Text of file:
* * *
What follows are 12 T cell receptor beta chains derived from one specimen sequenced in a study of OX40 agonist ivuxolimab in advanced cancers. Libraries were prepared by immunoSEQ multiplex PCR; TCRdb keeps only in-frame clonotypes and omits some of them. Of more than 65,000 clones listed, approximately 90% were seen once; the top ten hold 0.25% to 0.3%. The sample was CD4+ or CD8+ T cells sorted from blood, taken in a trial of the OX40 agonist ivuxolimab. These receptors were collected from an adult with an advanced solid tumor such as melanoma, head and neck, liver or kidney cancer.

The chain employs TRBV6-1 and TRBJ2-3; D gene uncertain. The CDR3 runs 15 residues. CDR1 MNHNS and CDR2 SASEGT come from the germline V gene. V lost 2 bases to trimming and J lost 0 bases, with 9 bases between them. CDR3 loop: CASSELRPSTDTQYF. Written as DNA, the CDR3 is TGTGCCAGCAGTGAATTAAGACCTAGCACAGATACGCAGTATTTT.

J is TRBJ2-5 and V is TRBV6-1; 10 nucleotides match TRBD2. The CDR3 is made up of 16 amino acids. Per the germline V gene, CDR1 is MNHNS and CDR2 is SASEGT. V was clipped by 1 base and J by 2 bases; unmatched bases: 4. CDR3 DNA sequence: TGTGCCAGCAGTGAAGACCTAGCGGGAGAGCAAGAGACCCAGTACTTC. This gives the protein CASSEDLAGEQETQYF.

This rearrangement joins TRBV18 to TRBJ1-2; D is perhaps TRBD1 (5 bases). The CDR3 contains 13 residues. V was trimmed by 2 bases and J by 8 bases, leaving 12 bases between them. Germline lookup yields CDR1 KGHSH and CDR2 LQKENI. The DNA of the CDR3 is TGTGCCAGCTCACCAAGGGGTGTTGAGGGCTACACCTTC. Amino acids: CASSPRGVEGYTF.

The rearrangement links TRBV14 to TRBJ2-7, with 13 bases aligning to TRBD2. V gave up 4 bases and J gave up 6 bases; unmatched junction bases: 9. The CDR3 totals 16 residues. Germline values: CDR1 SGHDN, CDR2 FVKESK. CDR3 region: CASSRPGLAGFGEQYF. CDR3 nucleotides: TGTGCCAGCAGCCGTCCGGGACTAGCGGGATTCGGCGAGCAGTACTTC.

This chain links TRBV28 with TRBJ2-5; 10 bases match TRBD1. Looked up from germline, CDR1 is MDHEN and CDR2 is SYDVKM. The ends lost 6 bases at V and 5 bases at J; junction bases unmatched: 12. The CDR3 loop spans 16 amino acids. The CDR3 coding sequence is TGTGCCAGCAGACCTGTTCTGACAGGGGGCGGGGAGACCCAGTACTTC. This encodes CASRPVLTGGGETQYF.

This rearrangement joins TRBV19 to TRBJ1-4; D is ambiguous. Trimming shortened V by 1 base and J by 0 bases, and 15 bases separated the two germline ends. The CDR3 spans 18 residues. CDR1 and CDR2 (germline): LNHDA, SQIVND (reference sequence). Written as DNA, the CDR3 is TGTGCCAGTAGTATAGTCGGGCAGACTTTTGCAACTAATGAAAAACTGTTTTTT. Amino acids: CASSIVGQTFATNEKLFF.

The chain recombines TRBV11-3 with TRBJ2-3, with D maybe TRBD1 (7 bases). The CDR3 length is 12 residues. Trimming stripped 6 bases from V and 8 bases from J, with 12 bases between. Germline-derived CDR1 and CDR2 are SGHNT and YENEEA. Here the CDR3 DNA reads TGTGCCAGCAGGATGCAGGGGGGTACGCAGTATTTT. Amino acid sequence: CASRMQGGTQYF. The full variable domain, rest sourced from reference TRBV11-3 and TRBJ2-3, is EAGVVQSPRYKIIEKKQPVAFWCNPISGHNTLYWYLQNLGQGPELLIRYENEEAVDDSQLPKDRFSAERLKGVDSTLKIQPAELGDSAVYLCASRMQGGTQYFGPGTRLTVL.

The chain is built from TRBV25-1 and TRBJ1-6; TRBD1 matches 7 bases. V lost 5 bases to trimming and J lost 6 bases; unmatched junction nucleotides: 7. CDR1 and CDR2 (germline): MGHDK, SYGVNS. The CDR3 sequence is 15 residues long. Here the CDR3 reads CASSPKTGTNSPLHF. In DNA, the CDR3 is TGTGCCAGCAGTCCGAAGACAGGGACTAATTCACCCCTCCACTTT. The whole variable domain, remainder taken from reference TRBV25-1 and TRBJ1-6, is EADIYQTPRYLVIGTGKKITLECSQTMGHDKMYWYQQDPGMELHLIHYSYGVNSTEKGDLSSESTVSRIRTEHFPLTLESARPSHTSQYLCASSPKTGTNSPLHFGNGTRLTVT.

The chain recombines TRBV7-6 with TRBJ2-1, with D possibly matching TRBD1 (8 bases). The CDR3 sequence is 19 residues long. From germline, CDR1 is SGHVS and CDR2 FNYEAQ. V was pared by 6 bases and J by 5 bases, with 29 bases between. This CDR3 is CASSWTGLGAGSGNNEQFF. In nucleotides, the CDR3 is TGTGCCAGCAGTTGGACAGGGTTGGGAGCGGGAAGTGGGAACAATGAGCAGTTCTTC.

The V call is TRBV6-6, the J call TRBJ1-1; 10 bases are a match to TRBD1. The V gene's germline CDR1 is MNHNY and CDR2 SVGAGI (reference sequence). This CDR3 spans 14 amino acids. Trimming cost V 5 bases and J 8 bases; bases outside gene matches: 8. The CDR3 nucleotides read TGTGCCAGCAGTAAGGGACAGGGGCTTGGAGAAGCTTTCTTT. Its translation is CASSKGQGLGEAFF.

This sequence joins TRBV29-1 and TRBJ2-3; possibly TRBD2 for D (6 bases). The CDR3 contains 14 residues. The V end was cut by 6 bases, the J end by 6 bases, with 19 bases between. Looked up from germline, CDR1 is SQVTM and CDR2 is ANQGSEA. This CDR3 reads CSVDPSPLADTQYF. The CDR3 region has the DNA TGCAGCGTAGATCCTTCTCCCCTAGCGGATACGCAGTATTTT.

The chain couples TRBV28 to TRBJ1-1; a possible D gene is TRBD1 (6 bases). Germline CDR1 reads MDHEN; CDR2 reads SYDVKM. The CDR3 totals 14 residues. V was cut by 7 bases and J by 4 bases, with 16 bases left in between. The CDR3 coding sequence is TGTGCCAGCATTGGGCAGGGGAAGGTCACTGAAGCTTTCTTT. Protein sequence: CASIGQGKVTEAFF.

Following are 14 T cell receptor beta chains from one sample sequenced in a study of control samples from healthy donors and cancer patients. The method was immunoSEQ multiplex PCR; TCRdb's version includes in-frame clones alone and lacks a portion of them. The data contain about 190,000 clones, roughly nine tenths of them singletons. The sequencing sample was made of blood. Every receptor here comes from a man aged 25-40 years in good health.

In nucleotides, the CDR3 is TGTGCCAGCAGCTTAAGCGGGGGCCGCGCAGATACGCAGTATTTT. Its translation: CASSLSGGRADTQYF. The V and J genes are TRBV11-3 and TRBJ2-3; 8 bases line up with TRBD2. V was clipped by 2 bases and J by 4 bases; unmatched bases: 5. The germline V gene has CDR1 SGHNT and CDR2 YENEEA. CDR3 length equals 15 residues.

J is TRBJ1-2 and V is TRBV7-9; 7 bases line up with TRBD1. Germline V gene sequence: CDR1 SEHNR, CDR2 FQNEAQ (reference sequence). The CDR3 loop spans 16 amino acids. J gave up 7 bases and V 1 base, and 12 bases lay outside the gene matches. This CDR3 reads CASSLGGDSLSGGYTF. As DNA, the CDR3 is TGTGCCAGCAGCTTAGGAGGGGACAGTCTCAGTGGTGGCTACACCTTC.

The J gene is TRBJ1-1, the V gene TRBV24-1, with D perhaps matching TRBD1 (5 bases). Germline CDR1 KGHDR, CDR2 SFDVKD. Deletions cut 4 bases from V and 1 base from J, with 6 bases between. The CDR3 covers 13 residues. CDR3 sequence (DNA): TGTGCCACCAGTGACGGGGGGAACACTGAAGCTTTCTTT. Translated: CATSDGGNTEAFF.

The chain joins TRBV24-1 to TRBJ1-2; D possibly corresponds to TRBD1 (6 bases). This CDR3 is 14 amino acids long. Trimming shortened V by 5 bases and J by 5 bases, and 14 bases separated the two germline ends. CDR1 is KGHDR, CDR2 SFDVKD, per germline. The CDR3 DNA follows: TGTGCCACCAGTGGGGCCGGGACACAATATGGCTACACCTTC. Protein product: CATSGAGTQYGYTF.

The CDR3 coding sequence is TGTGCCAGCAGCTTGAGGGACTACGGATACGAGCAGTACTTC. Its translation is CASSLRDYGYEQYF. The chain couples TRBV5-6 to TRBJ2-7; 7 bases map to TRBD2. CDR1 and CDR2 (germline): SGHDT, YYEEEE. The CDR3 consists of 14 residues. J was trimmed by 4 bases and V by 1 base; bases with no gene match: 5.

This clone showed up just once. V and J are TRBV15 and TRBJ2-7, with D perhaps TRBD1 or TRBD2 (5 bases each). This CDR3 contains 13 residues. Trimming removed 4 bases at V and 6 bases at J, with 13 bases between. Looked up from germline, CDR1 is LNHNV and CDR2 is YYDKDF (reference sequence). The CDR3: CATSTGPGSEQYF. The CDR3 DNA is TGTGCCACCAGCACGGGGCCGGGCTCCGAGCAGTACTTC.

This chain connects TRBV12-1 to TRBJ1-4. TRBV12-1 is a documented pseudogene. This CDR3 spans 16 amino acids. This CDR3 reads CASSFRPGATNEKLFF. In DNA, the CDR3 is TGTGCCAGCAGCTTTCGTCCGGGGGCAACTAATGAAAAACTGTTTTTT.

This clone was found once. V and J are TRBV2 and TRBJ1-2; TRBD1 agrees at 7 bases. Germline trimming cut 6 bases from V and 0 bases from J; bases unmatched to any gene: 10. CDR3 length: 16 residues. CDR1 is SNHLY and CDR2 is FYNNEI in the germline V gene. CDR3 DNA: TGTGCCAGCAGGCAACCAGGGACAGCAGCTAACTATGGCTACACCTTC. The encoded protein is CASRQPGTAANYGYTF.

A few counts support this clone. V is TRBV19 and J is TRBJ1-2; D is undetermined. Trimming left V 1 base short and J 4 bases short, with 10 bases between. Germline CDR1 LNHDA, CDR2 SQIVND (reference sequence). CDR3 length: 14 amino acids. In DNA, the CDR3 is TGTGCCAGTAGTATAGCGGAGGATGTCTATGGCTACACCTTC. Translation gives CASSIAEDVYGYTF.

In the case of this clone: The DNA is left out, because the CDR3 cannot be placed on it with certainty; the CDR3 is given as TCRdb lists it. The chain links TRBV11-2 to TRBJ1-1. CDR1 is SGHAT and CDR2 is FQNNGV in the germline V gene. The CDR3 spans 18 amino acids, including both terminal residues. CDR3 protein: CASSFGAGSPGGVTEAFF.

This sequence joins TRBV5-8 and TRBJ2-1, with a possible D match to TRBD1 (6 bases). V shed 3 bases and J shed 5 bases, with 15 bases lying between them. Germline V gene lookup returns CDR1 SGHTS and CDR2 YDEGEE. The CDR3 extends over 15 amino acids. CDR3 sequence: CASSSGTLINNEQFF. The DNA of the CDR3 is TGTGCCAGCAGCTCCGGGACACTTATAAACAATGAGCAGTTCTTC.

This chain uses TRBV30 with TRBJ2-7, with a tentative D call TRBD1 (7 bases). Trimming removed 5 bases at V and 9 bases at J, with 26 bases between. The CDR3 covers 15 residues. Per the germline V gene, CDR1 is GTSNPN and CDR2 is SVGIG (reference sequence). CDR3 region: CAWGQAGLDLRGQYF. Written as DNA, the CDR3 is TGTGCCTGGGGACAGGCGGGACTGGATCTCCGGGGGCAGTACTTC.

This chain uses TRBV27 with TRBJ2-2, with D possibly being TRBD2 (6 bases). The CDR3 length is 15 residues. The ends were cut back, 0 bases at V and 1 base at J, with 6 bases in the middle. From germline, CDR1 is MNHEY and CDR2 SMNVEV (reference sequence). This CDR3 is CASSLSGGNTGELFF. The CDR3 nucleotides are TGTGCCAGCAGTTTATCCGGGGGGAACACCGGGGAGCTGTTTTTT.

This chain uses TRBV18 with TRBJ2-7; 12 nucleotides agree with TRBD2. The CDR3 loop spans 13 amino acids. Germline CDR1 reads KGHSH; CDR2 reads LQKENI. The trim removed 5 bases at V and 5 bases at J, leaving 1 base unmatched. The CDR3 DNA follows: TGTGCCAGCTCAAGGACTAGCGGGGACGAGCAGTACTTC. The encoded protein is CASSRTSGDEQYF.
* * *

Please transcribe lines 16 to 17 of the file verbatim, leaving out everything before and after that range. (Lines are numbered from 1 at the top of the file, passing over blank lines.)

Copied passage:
J is TRBJ1-2 and V is TRBV7-9; 7 bases line up with TRBD1. Germline V gene sequence: CDR1 SEHNR, CDR2 FQNEAQ (reference sequence). The CDR3 loop spans 16 amino acids. J gave up 7 bases and V 1 base, and 12 bases lay outside the gene matches. This CDR3 reads CASSLGGDSLSGGYTF. As DNA, the CDR3 is TGTGCCAGCAGCTTAGGAGGGGACAGTCTCAGTGGTGGCTACACCTTC.

The J gene is TRBJ1-1, the V gene TRBV24-1, with D perhaps matching TRBD1 (5 bases). Germline CDR1 KGHDR, CDR2 SFDVKD. Deletions cut 4 bases from V and 1 base from J, with 6 bases between. The CDR3 covers 13 residues. CDR3 sequence (DNA): TGTGCCACCAGTGACGGGGGGAACACTGAAGCTTTCTTT. Translated: CATSDGGNTEAFF.